In creating Avatar society, James Cameron draws inspiration from several traditional cultures on our planet, especially indigenous ones, including the team Paul Frommer, emeritus professor of clinical linguistics at the University of Southern California.
The Na’vi story thus takes shape from countless tribes of our past, the most obvious of which are the Native Americans and their deep respect for the land and animals, life in harmony with nature, the importance of rites of passage, and of course, their sad slaughter during the European colonization of American soil.
However, we can also find some aspects of African cultures, especially the importance of community and family ties, hunting techniques, ceremonial masks, or even the distant Maori peoples‘ use of tattoos and body painting.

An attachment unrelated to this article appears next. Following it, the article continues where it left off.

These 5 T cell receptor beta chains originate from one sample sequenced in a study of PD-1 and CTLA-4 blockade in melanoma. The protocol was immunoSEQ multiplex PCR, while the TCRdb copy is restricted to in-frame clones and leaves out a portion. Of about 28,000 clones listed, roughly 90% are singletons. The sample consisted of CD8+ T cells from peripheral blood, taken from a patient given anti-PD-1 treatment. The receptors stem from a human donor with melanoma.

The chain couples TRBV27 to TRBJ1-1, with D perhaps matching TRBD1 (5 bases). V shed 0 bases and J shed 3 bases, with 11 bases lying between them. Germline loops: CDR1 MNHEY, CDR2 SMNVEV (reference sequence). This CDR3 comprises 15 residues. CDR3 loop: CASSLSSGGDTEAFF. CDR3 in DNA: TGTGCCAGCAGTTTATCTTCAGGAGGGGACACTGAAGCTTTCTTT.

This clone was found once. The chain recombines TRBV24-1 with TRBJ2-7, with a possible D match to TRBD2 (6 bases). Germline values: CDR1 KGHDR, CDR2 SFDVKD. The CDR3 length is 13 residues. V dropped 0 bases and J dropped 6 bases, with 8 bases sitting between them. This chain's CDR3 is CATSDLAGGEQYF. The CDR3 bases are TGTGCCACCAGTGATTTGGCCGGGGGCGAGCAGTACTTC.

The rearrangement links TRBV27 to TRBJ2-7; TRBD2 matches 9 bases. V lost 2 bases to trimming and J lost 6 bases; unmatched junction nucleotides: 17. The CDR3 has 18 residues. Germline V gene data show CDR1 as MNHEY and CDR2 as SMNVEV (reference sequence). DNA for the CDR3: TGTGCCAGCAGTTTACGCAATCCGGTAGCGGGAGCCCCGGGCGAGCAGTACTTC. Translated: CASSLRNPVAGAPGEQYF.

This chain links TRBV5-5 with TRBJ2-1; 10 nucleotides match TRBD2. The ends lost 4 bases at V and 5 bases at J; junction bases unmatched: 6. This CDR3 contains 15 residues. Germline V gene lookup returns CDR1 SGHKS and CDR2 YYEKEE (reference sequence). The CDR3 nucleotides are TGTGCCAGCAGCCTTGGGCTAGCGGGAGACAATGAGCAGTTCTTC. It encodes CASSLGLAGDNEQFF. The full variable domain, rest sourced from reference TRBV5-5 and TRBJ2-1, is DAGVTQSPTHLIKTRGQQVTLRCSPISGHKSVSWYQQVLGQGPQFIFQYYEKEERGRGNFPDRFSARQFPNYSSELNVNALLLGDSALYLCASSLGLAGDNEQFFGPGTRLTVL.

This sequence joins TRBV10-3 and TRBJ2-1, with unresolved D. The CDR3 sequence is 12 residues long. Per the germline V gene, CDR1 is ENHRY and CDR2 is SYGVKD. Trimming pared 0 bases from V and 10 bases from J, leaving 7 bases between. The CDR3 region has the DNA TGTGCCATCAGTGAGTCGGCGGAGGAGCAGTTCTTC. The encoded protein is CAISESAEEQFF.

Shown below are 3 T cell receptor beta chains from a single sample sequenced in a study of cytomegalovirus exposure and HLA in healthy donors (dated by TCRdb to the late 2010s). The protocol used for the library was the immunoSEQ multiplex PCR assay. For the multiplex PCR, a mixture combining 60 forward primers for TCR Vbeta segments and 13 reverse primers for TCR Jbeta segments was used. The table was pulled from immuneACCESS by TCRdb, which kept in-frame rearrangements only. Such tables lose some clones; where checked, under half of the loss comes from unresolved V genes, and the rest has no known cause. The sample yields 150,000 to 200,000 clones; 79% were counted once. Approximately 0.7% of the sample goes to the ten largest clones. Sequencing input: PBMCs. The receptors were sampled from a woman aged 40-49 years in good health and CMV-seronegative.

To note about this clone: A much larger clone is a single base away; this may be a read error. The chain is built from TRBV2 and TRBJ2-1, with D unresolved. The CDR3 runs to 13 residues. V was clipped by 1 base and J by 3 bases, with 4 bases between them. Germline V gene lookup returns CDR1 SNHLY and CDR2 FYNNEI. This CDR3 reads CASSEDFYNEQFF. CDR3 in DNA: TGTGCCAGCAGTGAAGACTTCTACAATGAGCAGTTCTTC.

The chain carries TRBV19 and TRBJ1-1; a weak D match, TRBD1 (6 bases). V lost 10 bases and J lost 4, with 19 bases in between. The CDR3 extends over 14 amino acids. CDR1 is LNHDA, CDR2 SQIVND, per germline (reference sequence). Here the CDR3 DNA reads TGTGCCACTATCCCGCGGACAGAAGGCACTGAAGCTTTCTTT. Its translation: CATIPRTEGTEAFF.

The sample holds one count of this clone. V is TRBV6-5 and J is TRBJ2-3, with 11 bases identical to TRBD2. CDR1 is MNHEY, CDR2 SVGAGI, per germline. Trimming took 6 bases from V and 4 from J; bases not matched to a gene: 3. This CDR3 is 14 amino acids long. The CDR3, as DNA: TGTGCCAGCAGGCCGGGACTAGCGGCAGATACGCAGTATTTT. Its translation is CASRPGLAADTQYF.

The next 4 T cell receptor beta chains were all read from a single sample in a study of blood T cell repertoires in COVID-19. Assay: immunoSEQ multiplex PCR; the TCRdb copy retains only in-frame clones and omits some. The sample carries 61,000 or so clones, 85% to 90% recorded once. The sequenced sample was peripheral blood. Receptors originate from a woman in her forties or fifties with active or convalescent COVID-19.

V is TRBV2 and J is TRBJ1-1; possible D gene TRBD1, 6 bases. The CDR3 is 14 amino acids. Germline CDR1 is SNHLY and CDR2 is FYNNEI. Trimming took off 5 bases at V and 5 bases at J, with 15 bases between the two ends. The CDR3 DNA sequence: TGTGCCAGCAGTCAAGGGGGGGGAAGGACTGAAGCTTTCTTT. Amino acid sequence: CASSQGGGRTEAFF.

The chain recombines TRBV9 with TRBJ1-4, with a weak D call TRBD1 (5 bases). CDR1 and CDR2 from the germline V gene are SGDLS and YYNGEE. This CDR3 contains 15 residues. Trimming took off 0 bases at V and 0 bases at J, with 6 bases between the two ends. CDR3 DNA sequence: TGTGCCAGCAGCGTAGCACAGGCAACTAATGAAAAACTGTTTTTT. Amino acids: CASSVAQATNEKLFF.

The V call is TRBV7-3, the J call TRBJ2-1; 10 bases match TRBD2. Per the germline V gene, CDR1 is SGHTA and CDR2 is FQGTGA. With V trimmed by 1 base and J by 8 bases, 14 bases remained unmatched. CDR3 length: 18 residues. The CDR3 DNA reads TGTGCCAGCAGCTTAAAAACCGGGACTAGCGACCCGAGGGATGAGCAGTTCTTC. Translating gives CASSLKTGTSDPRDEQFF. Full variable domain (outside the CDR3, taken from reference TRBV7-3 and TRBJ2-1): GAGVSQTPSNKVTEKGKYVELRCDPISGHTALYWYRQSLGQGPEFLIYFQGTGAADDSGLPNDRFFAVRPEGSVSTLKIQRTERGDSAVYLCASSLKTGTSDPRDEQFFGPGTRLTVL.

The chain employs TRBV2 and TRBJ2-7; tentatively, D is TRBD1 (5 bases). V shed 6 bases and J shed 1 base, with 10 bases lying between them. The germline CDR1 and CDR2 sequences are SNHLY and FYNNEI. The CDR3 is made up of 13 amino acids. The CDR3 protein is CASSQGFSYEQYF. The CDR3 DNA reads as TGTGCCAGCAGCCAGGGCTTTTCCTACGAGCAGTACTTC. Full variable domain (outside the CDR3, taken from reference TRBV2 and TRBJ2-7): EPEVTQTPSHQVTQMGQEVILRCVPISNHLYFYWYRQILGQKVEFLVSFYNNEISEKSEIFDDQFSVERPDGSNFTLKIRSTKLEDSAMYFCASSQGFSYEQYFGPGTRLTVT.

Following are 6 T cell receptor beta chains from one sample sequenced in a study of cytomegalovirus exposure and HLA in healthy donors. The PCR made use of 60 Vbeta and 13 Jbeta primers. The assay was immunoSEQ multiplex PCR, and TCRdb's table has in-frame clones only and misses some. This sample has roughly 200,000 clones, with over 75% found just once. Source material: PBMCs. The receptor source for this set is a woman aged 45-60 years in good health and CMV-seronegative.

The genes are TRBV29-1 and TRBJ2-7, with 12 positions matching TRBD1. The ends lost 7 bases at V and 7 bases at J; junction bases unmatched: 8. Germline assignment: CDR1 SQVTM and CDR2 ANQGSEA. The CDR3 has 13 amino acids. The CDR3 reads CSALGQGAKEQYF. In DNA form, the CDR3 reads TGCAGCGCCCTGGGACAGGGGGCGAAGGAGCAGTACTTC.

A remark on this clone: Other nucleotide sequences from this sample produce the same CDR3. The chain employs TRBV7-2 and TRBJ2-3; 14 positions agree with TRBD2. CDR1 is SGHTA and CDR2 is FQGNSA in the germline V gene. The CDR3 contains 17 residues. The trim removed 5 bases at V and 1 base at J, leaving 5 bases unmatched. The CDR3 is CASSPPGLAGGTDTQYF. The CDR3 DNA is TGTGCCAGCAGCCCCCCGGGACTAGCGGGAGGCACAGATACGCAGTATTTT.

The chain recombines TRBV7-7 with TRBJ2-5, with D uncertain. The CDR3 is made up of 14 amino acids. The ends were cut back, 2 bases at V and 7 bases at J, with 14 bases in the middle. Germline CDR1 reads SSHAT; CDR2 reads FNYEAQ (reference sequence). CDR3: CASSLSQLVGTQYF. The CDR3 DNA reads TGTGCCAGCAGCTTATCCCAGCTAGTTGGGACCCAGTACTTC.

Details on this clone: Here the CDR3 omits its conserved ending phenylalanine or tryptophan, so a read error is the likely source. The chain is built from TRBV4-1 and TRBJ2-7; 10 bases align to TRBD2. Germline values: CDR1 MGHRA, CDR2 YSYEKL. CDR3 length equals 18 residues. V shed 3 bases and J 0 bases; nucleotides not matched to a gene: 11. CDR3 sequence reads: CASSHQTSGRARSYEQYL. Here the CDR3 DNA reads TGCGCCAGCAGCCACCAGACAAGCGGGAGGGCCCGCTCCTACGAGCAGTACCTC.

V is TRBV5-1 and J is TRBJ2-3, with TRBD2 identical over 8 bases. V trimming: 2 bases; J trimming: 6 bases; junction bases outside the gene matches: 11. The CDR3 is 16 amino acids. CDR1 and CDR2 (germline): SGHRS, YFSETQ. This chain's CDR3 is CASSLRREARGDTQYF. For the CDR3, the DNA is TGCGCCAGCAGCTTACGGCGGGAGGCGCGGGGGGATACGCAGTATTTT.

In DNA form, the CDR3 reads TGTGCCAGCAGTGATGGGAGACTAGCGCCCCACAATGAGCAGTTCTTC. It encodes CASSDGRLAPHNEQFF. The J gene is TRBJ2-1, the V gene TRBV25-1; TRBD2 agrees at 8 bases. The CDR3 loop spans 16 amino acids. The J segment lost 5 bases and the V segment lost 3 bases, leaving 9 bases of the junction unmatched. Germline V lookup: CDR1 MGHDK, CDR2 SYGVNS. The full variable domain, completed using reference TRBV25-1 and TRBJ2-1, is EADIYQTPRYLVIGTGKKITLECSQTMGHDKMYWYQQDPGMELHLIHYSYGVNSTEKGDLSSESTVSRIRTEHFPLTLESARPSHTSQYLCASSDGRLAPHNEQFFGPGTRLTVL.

Finally, their type of jungle life and connection to Pandora’s ecosystem is reminiscent of the indigenous tribes of the Amazon, as later in The Way of Water will be inspired instead by the smaller villages of Indonesia living off what the ocean provides them.
Do we really want to keep pretending this story is trivial, insignificant or just a copy of many other movies from the past?
After this long but dutiful introduction, let’s also talk about the movies for a moment, shall we?
As mentioned, it all begins when young Jake Sully, a former Marine paralyzed in a wheelchair, lands on Pandora, ready to don a brand new Avatar to infiltrate the ranks of the Na’vi enemies.